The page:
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Constness with standard containters of pointers

P: n/a
Hello,

I have some cuestions about constness with standard containers and
pointers.
Supose I have a list of pointers to some class B:

std::list< B * list;

I have readed that constness in std::list is the same that it is in C
arrays (const std::list makes const both the list and its content):

const std::list< B * constList;

I can't do:

constList->push_back(x);

But, is it still possible to call any non-const member funcion of B?:

void B::nonConstMemberFuncion();

As in:

constList.begin()->nonConstMemberFuncion();

a) It is possible. I don't want the user to add elements nor modify
any of the list. Which is the correct way of doing this?

const std::list< const B * const constList;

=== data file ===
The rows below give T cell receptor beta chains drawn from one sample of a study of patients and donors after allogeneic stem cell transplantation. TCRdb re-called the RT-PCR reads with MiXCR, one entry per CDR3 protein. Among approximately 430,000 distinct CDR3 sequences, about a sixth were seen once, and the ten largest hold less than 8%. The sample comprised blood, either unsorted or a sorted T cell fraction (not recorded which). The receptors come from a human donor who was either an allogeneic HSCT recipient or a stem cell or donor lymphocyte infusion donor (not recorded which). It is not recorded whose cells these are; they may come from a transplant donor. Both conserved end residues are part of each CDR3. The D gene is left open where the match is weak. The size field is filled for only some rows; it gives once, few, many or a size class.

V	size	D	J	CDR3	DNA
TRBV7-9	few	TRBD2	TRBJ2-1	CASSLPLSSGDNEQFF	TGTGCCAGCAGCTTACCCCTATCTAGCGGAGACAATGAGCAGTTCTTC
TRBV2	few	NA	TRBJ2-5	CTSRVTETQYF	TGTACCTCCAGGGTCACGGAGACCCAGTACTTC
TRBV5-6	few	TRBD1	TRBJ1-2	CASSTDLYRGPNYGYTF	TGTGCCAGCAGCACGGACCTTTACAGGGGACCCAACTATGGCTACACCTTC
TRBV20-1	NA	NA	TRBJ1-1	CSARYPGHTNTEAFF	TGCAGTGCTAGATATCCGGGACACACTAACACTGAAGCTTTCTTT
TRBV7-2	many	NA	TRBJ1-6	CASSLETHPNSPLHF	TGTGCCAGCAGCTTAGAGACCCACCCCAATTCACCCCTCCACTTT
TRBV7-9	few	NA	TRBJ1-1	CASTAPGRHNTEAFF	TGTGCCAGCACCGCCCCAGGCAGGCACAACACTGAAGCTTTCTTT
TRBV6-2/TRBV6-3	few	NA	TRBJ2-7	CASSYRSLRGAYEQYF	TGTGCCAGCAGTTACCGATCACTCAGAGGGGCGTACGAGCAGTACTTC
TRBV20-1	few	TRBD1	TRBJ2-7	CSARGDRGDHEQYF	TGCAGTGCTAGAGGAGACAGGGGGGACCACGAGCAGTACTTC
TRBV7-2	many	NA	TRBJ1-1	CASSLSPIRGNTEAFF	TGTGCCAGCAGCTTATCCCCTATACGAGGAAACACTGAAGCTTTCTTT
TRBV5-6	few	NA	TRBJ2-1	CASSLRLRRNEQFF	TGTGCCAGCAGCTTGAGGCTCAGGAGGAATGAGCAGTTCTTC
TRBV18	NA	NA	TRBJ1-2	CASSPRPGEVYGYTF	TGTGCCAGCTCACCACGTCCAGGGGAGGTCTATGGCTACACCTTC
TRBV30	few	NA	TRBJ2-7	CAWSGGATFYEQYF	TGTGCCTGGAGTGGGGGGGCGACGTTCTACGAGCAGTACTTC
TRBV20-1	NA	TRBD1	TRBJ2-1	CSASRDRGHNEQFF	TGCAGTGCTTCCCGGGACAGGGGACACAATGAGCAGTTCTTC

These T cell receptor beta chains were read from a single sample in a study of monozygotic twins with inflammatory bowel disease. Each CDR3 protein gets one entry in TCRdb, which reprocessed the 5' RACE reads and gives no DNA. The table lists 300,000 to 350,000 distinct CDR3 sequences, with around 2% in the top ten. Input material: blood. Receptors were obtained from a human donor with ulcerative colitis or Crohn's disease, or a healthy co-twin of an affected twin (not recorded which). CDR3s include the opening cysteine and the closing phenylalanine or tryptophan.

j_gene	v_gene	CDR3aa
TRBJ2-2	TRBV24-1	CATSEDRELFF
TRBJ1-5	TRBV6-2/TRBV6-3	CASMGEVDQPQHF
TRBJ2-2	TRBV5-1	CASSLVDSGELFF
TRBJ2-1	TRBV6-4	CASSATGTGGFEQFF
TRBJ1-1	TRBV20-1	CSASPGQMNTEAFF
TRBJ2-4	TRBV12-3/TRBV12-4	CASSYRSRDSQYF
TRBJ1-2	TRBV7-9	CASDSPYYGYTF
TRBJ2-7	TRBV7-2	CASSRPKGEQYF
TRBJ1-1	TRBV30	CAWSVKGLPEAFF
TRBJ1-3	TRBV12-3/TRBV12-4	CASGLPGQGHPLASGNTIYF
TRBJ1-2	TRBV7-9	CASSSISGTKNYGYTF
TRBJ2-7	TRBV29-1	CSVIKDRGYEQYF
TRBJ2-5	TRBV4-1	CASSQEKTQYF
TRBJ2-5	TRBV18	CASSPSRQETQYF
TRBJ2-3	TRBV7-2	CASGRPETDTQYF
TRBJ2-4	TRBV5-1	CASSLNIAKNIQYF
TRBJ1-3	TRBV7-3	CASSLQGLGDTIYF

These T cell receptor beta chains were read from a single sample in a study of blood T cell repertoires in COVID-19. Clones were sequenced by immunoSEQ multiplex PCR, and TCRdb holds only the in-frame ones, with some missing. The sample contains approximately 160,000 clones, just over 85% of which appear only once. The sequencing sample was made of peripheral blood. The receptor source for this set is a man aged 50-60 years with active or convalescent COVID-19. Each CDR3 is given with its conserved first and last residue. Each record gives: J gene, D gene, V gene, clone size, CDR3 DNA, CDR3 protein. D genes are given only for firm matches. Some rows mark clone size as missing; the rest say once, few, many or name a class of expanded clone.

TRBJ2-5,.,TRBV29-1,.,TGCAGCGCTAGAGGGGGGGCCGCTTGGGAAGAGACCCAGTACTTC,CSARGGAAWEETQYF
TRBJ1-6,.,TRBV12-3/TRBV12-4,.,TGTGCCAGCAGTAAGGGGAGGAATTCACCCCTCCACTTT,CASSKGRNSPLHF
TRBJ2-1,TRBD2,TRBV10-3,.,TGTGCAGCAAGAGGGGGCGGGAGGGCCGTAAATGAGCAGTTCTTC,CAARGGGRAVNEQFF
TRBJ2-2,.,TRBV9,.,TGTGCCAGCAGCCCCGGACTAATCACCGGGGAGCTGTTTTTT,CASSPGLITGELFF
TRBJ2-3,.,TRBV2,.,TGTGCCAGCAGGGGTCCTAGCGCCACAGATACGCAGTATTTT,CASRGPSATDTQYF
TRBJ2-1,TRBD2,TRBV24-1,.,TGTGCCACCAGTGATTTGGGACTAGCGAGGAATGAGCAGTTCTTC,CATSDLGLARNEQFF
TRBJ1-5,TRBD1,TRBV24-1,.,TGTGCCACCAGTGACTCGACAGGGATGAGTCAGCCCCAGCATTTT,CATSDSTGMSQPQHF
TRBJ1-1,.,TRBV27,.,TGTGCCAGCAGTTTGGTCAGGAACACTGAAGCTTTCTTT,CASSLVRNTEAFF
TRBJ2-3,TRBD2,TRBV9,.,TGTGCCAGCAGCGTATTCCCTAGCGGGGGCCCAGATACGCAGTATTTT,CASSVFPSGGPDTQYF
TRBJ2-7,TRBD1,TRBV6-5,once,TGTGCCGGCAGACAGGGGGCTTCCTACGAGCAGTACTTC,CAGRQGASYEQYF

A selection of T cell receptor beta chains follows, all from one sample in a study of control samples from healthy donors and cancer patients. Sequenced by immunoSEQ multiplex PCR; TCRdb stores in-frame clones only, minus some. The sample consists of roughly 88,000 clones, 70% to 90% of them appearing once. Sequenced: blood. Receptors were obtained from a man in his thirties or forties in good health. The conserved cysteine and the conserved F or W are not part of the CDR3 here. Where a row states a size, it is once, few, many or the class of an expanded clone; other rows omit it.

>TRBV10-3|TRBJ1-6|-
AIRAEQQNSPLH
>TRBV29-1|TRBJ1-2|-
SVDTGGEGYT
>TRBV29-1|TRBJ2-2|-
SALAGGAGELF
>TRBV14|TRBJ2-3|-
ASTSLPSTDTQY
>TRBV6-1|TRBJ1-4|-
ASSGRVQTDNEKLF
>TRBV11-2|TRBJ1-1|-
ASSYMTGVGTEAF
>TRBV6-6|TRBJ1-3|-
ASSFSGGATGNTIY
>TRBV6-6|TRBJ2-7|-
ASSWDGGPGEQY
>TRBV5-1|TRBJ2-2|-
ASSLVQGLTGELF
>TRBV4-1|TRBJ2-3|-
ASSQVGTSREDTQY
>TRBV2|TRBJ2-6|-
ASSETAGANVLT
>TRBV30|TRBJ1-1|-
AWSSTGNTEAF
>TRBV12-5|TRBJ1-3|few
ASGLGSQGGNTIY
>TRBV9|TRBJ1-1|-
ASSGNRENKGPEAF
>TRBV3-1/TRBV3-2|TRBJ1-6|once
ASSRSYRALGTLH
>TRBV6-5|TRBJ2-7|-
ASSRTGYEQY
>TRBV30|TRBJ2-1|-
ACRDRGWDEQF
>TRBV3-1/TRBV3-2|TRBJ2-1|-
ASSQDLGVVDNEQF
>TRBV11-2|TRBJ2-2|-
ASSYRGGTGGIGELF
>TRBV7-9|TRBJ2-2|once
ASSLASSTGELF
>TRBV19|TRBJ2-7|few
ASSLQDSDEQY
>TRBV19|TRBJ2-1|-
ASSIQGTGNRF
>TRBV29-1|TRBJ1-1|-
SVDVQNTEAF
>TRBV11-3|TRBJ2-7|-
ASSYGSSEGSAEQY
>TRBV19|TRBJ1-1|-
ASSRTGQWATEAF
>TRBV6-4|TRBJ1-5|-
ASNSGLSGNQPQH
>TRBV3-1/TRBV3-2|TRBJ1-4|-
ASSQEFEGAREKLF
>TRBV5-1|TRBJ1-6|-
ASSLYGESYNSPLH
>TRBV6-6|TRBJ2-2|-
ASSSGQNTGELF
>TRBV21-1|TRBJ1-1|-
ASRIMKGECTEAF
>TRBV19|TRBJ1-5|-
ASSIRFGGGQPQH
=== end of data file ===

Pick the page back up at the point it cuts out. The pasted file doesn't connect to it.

const std::list< const B * constList;

b) It is not possible. Then, I suppose that the next sentences are the
same:

const std::list < B constList;
const std::list < const B constList;

If I have the next class:

class A {
public:
std::list< B * & list() { return m_list; };
private:
std::list< B * m_list;
};

How I add a const version for A::list()?

What about if I have a smart_pointer instead of a C pointer?

const std::list< boost::shared_ptr< B constList =
something();
constList.begin()->nonConstMemberFunction();

Thanks.
Jun 27 '08 #1
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13 Replies


P: n/a
Hi!

Javier schrieb:
const std::list< const B * constList;
This is the way to go: "const B *" makes the "B" const, thus only const
functions can be called. The "const std::list" makes the list immutable,
thus you need to initialize it during construction.

Regards,
Frank
Jun 27 '08 #2

P: n/a
On 16 mayo, 17:20, Frank Birbacher <bloodymir.c...@gmx.netwrote:
>
const std::list< const B * constList;